This week from Nautical journals "Future Mine hunting system comes to CLYDE". It is a GRP style half decker which is equipped with side scan sonar and other tracking sensors to allow it map an area and detect the presence of UW ordnance or hazards. Although developmental with ATLAS Electronik on board it has reached Initial Operating Cabability ( IOC ) at HMNB CLYDE. It operates Crew on Board, Crew Ashore, or Autonomously. The boat is named RNMB HARRIER-Google for more information. The benefits might be many more units deployable for harbour, estuarine, river, or canal areas. Ships with ROV's and target destruction means may be still relevant for routes at sea.
                              It is the Atlas Elektronik ARCIMS system, an 11m remote vessel that has been in development for some years. It can be ship based or shore based, indeed for the latter it can be truck mounted to allow ease of transport around the country.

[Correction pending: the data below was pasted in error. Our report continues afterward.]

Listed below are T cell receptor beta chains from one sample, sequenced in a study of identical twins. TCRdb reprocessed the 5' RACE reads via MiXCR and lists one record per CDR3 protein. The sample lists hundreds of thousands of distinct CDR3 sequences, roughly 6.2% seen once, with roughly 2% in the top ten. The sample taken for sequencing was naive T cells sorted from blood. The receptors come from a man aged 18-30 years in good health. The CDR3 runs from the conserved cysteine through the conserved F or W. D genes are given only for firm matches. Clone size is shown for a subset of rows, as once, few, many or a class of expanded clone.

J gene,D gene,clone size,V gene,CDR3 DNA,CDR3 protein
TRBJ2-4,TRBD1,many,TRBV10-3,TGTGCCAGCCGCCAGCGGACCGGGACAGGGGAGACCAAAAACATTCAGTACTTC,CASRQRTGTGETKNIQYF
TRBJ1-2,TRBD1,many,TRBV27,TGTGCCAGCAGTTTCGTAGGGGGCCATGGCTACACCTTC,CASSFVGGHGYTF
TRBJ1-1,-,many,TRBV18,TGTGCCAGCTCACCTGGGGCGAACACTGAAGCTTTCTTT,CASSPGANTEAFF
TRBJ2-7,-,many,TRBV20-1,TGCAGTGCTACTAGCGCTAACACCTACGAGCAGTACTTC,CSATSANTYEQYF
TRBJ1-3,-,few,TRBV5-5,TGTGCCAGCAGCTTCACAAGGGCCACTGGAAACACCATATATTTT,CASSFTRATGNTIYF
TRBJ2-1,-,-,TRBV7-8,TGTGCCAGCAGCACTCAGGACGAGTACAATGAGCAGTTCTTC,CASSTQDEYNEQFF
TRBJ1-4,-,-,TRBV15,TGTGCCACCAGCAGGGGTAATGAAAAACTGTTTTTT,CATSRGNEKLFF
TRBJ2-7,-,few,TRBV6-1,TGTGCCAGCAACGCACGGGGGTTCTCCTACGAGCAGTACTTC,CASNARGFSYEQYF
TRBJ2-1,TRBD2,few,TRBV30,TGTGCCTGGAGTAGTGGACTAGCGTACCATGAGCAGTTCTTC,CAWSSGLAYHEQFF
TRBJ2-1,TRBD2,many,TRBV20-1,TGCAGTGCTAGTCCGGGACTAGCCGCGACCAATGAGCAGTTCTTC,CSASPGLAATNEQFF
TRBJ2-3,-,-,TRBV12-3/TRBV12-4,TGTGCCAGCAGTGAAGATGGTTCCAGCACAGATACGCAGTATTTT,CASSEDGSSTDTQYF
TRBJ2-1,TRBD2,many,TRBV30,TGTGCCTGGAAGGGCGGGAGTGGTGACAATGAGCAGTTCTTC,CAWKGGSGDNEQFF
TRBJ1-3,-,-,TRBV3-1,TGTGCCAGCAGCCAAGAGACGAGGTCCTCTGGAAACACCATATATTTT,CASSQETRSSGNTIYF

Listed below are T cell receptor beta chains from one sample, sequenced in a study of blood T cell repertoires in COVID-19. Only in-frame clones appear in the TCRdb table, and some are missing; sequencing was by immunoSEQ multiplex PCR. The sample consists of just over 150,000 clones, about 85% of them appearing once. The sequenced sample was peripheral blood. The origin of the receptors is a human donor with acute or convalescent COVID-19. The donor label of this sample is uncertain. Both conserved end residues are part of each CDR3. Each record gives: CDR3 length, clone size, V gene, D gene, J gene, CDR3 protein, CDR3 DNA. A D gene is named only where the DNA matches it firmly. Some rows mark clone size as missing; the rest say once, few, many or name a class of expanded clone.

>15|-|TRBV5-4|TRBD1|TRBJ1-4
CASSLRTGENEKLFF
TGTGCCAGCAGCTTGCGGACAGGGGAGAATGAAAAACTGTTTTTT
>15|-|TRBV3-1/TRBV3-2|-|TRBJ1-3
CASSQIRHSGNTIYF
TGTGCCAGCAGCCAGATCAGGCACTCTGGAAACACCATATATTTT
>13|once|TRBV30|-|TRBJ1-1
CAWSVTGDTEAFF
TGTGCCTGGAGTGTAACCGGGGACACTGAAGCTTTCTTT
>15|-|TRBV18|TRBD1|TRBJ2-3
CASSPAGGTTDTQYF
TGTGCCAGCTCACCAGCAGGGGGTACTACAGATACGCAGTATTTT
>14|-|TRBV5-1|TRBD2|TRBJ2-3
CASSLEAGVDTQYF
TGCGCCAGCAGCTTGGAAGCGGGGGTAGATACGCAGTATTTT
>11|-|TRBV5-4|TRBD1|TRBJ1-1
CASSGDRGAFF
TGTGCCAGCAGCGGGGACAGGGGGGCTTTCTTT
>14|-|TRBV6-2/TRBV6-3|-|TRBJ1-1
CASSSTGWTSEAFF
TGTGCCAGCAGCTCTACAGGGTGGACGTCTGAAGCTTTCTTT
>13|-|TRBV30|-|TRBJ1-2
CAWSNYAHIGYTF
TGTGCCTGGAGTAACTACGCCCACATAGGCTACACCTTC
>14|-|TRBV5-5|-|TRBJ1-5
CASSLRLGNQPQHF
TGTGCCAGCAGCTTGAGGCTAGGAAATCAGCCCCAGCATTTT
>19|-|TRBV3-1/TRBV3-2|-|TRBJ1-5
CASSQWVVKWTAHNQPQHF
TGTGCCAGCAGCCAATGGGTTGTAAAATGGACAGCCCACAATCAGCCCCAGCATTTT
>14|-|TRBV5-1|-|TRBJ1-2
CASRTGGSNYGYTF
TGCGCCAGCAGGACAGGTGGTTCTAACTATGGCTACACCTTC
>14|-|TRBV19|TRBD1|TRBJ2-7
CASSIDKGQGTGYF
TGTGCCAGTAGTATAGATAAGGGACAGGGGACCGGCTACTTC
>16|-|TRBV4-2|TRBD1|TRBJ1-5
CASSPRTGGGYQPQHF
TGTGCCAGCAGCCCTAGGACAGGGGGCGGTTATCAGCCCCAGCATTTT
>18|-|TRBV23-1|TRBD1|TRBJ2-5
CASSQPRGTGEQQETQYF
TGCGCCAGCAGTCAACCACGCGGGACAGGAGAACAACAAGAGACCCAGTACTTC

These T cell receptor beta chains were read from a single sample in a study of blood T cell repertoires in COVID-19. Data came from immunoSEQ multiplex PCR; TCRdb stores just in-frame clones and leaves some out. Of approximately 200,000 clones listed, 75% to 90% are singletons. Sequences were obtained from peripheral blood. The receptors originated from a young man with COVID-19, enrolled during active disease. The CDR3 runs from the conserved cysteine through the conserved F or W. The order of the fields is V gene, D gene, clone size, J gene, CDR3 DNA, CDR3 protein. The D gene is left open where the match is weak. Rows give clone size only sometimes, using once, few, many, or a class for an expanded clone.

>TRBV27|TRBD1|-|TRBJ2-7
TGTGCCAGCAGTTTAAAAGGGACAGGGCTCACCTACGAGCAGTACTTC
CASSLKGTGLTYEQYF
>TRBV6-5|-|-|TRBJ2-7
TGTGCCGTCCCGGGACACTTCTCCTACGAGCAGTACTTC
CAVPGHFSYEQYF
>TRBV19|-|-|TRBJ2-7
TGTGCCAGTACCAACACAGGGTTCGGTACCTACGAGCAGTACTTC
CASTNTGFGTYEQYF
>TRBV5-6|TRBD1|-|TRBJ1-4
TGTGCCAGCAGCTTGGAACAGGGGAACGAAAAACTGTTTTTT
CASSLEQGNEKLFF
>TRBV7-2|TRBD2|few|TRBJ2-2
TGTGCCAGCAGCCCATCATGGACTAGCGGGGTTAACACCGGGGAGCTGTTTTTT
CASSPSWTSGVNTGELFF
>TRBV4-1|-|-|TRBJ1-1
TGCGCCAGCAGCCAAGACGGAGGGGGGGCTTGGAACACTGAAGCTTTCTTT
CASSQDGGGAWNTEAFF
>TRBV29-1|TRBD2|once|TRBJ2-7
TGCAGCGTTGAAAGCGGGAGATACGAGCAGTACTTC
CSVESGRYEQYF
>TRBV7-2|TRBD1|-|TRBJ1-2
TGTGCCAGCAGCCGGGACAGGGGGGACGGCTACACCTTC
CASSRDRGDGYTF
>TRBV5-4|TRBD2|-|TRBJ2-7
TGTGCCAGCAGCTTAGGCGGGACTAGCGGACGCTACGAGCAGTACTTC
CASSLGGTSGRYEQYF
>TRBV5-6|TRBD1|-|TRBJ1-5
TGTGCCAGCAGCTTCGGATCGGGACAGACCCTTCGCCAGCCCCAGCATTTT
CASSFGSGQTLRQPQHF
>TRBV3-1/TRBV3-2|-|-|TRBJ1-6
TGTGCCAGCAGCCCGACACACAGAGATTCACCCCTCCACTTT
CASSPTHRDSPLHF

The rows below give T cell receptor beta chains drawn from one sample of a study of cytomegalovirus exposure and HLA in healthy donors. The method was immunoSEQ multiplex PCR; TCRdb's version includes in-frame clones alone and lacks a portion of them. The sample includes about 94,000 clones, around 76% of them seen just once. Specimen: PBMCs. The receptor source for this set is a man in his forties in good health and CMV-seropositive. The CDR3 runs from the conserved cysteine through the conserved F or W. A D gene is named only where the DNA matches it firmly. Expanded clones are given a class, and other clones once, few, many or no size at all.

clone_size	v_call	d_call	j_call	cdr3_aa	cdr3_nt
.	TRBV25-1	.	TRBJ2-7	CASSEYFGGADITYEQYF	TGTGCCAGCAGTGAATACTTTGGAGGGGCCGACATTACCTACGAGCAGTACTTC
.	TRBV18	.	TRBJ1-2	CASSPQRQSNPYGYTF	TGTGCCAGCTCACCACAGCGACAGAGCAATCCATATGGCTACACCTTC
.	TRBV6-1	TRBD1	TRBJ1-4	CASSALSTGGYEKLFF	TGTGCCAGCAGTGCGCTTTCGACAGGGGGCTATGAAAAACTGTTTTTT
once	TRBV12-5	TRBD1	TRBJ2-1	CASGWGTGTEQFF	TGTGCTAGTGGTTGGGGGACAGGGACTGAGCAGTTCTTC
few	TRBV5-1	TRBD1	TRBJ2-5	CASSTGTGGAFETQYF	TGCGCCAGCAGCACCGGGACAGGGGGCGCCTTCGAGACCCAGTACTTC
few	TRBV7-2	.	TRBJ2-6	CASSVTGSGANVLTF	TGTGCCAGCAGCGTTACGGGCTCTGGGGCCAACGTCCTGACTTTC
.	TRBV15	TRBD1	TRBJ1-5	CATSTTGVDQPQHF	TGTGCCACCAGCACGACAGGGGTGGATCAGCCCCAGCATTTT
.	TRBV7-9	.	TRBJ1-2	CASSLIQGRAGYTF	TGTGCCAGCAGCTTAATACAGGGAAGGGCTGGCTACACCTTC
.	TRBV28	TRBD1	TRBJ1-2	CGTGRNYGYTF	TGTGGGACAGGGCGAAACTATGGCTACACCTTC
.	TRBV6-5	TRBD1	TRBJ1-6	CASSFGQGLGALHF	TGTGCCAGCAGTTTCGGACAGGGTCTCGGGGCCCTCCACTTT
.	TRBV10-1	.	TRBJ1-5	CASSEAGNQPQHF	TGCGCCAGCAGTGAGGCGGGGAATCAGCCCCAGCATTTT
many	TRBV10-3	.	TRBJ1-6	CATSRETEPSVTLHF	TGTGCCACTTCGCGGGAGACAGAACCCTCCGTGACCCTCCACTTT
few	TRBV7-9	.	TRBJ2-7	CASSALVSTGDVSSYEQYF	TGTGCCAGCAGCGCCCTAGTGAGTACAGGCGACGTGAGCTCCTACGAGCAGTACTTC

https://www.atlas-elektronik.com/sol...ms/arcims.html

                              Comment


                              • Originally posted by na grohmiti View Post
                                We only have to look at NZ, with a similar population and economy as ours, and a similar security profile. They can manage a Naval fleet of Helicopter capable OPVs and an MRV, as well as a fleet oiler, Dive support ship and 2 frigates. And without the financial support from their neighbouring continental states... OK they have crewing issues too, but nowhere near our problems..
                                All it takes is political will.
                                Yes absolutely. Given the incident in the English Channel yesterday we need to look at and plan as to how we respond to un- warranted incidents at sea. A VTS monitoring of AIS information is the first clue to ships behaving abnormally or in a wrong approach lane. The follow up procedures when intervention becomes necessary is BY WHOM and with WHAT. Our National lack of response was aired not far away from Tuskar Lighthouse just a week ago, when a 4000 tonne container ship lost power.